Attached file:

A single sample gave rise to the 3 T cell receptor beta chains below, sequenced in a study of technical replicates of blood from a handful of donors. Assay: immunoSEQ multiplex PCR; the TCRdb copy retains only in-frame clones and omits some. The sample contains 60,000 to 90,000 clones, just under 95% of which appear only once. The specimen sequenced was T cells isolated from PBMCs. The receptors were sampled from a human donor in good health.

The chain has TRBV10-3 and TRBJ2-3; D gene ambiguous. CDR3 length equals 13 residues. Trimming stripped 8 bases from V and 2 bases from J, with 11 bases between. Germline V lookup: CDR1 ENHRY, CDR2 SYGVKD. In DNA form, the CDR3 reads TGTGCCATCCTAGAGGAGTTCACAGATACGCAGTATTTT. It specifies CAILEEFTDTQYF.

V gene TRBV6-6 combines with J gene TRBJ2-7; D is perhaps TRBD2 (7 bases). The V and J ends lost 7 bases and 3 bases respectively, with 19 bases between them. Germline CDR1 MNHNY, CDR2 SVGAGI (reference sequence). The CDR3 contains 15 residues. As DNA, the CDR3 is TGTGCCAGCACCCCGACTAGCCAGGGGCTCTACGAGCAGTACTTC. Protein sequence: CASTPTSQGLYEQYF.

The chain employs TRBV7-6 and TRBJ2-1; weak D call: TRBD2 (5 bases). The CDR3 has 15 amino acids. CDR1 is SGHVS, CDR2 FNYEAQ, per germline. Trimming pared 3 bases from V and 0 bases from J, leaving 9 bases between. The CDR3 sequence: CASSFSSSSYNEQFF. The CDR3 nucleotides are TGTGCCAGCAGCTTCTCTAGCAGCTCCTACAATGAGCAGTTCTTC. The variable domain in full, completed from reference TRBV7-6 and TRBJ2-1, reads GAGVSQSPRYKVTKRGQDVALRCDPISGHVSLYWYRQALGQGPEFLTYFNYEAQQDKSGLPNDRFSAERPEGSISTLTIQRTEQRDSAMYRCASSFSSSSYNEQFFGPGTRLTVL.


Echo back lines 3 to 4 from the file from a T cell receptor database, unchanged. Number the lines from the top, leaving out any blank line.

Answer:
V gene TRBV6-6 combines with J gene TRBJ2-7; D is perhaps TRBD2 (7 bases). The V and J ends lost 7 bases and 3 bases respectively, with 19 bases between them. Germline CDR1 MNHNY, CDR2 SVGAGI (reference sequence). The CDR3 contains 15 residues. As DNA, the CDR3 is TGTGCCAGCACCCCGACTAGCCAGGGGCTCTACGAGCAGTACTTC. Protein sequence: CASTPTSQGLYEQYF.

The chain employs TRBV7-6 and TRBJ2-1; weak D call: TRBD2 (5 bases). The CDR3 has 15 amino acids. CDR1 is SGHVS, CDR2 FNYEAQ, per germline. Trimming pared 3 bases from V and 0 bases from J, leaving 9 bases between. The CDR3 sequence: CASSFSSSSYNEQFF. The CDR3 nucleotides are TGTGCCAGCAGCTTCTCTAGCAGCTCCTACAATGAGCAGTTCTTC. The variable domain in full, completed from reference TRBV7-6 and TRBJ2-1, reads GAGVSQSPRYKVTKRGQDVALRCDPISGHVSLYWYRQALGQGPEFLTYFNYEAQQDKSGLPNDRFSAERPEGSISTLTIQRTEQRDSAMYRCASSFSSSSYNEQFFGPGTRLTVL.